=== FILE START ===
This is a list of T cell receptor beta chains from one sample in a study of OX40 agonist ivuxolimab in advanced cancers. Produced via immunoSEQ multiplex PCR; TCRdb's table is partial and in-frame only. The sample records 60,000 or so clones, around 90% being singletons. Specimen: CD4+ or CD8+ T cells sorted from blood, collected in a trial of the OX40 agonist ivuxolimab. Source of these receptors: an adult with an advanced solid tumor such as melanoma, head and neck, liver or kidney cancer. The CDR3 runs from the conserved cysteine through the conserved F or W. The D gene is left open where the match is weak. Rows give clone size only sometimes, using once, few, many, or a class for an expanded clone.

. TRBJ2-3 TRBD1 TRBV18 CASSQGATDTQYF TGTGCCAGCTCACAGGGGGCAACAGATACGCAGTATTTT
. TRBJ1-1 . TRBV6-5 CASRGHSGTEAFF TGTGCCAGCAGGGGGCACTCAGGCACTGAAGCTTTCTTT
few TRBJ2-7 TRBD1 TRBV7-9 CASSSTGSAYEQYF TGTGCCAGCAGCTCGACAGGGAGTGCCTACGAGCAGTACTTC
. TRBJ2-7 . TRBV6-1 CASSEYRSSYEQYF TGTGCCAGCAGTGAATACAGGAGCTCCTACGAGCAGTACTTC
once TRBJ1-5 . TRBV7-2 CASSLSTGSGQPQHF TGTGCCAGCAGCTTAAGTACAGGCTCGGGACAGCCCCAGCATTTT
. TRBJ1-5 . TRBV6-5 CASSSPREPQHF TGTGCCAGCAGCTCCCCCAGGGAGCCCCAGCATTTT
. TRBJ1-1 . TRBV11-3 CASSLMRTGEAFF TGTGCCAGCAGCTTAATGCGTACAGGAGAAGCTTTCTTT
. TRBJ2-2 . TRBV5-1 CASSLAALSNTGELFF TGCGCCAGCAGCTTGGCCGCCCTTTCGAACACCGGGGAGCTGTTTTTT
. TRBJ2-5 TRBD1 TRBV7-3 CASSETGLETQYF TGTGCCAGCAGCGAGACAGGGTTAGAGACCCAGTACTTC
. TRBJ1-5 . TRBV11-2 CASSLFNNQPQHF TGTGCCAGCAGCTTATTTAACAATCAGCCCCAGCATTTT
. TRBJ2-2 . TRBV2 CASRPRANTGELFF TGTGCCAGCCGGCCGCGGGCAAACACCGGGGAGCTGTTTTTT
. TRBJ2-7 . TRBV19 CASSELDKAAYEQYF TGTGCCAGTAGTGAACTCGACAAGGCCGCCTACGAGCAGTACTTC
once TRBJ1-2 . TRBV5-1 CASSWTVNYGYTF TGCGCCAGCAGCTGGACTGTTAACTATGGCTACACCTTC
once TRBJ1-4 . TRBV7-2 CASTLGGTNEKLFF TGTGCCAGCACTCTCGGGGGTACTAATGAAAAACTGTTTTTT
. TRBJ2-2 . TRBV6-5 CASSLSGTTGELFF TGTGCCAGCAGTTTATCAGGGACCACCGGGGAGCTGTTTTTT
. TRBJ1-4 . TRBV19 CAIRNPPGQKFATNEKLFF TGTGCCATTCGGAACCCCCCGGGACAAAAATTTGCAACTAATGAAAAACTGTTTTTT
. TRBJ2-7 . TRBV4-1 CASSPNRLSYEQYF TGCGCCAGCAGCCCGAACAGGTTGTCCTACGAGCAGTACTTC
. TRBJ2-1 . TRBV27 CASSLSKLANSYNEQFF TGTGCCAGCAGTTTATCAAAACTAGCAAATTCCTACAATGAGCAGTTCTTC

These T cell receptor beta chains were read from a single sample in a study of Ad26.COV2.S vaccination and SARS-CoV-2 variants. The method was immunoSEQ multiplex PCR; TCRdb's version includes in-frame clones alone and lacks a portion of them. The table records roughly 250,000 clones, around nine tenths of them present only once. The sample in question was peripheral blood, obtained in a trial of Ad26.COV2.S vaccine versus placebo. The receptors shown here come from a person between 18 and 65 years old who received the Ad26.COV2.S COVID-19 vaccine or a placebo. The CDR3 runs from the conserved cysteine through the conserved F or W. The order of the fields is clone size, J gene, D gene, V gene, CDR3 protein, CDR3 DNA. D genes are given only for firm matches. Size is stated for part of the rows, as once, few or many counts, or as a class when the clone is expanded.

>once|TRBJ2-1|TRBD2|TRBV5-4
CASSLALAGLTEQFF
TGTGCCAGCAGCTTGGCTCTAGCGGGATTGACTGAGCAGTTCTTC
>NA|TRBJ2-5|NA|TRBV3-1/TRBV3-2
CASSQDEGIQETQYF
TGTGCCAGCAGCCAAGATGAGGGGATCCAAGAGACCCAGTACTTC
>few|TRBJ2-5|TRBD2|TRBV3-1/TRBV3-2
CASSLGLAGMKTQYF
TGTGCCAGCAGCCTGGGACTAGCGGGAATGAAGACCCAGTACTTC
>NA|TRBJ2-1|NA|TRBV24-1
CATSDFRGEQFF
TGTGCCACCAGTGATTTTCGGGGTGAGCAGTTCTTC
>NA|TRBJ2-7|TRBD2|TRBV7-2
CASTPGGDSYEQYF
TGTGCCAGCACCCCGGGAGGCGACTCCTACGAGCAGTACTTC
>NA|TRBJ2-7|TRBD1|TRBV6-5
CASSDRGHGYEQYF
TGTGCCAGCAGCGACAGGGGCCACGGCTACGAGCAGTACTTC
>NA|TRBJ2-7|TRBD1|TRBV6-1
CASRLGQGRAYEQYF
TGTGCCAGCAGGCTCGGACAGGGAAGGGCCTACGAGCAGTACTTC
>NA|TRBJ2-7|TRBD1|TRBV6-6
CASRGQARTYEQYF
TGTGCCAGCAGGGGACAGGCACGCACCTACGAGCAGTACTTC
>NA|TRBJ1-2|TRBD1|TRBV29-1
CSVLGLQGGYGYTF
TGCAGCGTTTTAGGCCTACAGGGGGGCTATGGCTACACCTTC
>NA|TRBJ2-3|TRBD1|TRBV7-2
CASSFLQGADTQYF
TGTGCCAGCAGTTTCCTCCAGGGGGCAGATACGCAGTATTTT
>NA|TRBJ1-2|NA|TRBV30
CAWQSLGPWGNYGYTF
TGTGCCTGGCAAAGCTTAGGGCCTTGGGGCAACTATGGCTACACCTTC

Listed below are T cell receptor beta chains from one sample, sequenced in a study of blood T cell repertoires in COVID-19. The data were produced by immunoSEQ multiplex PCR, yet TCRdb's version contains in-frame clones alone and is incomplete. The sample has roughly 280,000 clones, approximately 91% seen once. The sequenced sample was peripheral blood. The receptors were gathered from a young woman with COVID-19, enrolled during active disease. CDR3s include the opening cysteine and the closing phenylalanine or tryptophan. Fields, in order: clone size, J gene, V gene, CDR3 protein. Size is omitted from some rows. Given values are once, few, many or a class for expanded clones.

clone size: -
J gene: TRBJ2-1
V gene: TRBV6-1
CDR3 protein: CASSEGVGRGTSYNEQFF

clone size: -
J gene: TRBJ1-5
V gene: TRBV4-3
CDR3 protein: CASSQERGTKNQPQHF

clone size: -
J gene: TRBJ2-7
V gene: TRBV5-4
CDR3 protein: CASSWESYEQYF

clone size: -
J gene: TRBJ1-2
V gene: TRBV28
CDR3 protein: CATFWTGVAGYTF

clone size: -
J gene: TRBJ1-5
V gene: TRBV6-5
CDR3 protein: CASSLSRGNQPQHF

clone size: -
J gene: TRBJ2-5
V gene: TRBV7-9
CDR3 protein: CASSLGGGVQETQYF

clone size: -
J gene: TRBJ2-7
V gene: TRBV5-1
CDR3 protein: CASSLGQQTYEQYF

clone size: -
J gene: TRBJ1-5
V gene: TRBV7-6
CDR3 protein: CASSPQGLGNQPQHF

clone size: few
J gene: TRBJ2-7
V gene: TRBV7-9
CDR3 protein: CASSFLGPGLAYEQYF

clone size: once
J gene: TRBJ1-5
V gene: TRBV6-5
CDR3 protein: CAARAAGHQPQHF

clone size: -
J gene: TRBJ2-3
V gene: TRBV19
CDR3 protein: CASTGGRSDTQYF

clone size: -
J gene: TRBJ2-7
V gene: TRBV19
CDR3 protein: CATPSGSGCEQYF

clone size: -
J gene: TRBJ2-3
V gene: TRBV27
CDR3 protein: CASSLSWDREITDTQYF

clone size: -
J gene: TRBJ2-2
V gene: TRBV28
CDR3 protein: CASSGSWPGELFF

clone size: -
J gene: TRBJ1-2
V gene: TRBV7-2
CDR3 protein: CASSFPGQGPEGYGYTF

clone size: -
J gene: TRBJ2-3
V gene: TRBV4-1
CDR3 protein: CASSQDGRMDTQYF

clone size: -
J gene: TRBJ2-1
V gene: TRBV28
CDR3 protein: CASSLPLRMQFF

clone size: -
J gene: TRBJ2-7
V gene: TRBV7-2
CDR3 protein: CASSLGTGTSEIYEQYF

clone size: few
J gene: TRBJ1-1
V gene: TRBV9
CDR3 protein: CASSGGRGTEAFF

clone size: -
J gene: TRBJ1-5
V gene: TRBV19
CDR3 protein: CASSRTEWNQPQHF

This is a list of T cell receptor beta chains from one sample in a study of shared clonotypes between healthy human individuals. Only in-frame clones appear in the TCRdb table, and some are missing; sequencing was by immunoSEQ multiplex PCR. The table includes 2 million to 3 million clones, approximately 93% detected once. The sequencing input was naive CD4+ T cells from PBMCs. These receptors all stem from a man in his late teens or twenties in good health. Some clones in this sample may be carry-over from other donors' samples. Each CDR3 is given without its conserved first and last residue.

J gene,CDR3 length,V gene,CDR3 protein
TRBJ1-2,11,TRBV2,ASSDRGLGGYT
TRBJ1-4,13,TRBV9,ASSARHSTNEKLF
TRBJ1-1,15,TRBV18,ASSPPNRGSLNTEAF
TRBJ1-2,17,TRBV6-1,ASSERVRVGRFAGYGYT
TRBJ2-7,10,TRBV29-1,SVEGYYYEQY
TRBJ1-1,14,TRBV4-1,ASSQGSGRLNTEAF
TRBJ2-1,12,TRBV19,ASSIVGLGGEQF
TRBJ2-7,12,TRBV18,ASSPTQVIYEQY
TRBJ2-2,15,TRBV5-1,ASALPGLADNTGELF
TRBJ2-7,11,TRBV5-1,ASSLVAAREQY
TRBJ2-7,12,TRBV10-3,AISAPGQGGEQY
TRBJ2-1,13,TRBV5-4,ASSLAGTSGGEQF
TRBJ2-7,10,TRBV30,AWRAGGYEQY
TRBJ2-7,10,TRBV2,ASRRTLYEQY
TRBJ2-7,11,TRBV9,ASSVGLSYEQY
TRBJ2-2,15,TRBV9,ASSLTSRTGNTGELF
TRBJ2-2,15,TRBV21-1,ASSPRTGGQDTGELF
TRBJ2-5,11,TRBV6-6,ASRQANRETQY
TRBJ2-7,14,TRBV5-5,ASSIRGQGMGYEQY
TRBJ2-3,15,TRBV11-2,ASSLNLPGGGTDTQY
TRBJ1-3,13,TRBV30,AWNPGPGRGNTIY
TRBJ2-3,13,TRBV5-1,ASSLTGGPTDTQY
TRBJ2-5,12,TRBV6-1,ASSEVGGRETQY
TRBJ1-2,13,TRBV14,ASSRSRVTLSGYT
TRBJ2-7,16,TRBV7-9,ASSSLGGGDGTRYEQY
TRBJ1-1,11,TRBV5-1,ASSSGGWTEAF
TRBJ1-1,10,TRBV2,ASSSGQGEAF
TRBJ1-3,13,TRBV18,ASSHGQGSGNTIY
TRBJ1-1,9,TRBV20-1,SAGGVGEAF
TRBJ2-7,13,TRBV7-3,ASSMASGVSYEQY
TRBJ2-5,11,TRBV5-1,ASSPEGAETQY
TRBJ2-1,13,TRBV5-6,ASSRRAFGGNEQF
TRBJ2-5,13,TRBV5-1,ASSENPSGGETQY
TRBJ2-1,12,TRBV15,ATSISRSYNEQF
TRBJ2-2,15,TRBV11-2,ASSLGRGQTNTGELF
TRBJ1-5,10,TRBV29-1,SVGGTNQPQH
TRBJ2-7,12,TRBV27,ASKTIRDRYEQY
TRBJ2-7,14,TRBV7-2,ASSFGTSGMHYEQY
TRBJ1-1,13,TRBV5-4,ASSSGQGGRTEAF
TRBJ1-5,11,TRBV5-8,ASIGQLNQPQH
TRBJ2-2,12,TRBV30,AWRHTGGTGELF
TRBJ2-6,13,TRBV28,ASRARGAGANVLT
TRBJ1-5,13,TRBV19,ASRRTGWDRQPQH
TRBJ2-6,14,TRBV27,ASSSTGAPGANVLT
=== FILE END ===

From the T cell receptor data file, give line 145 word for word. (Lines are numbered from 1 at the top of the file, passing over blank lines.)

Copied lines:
TRBJ2-2,15,TRBV5-1,ASALPGLADNTGELF